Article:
Will having shorter placements mean that more inductions are required?
Not necessarily. One of the outcomes of the F2 pilots suggests that to minimise disruption to service provision, a single induction at the beginning of the year for F1s (or F2s) with input from all of the directorates is effective.
Why are assessments necessary?
Patients need to be assured that all doctors have demonstrated their ability to practice in accordance with the standards set by the GMC and PMETB. The competences that foundation doctors will be required to achieve are set out in the Curriculum for Foundation Years in Postgraduate Education and Training.
What career advice and guidance will be available?
The Deanery will have career advice available for trainees. Careers advice and guidance is a central tenet of foundation programmes and will be available throughout the two years.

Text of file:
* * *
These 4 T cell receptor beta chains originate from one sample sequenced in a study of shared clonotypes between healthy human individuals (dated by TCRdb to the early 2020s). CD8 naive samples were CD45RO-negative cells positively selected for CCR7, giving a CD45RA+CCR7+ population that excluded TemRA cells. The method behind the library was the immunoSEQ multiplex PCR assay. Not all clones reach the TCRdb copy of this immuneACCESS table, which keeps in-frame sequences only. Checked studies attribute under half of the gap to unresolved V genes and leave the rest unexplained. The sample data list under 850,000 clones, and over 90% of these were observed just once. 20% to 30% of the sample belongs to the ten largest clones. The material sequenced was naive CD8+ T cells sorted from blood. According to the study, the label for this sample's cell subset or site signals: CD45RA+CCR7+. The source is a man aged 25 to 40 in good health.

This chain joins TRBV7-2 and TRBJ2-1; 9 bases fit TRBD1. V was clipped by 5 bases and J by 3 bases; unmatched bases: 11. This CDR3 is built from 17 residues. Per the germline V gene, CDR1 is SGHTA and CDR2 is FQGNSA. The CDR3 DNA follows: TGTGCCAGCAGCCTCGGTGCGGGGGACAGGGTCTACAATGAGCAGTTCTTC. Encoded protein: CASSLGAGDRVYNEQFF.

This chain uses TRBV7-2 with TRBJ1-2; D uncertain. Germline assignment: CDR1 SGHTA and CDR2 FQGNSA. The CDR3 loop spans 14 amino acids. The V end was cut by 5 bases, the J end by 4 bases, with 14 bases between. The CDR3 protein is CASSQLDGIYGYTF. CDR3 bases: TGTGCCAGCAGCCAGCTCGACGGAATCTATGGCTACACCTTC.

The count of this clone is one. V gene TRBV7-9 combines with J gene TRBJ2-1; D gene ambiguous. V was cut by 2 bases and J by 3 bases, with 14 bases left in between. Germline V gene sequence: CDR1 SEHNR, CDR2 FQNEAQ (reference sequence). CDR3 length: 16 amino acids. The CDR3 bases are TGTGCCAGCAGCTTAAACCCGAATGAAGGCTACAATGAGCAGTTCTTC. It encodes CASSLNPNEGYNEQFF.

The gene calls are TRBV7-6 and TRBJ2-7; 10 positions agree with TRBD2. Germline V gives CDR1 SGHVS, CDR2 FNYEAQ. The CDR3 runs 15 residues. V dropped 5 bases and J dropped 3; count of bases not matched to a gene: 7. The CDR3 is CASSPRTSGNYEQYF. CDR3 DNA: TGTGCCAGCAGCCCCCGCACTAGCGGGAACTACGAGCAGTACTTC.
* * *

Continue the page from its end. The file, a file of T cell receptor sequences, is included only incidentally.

What impact will EWTD have on the Foundation Programme?
All Foundation Programmes are being developed in compliance with the European Working Time Directive (WTD). More information on the EWTD can be found at www.modern.nhs.uk/workingtime
What impact will the Foundation Programme have on on-call?
The Foundation Programme itself will have little impact on on-call arrangements. Compliance with the EWTD may result in different shift patterns than currently operate, but doctors in the Foundation Programme will participate in out-of-hours working arrangements.
Will there be standard working patterns for trainees throughout the programme?
Working patterns will be determined locally to address both educational and service needs. As is presently the case, working patterns may vary depending on the clinical placement.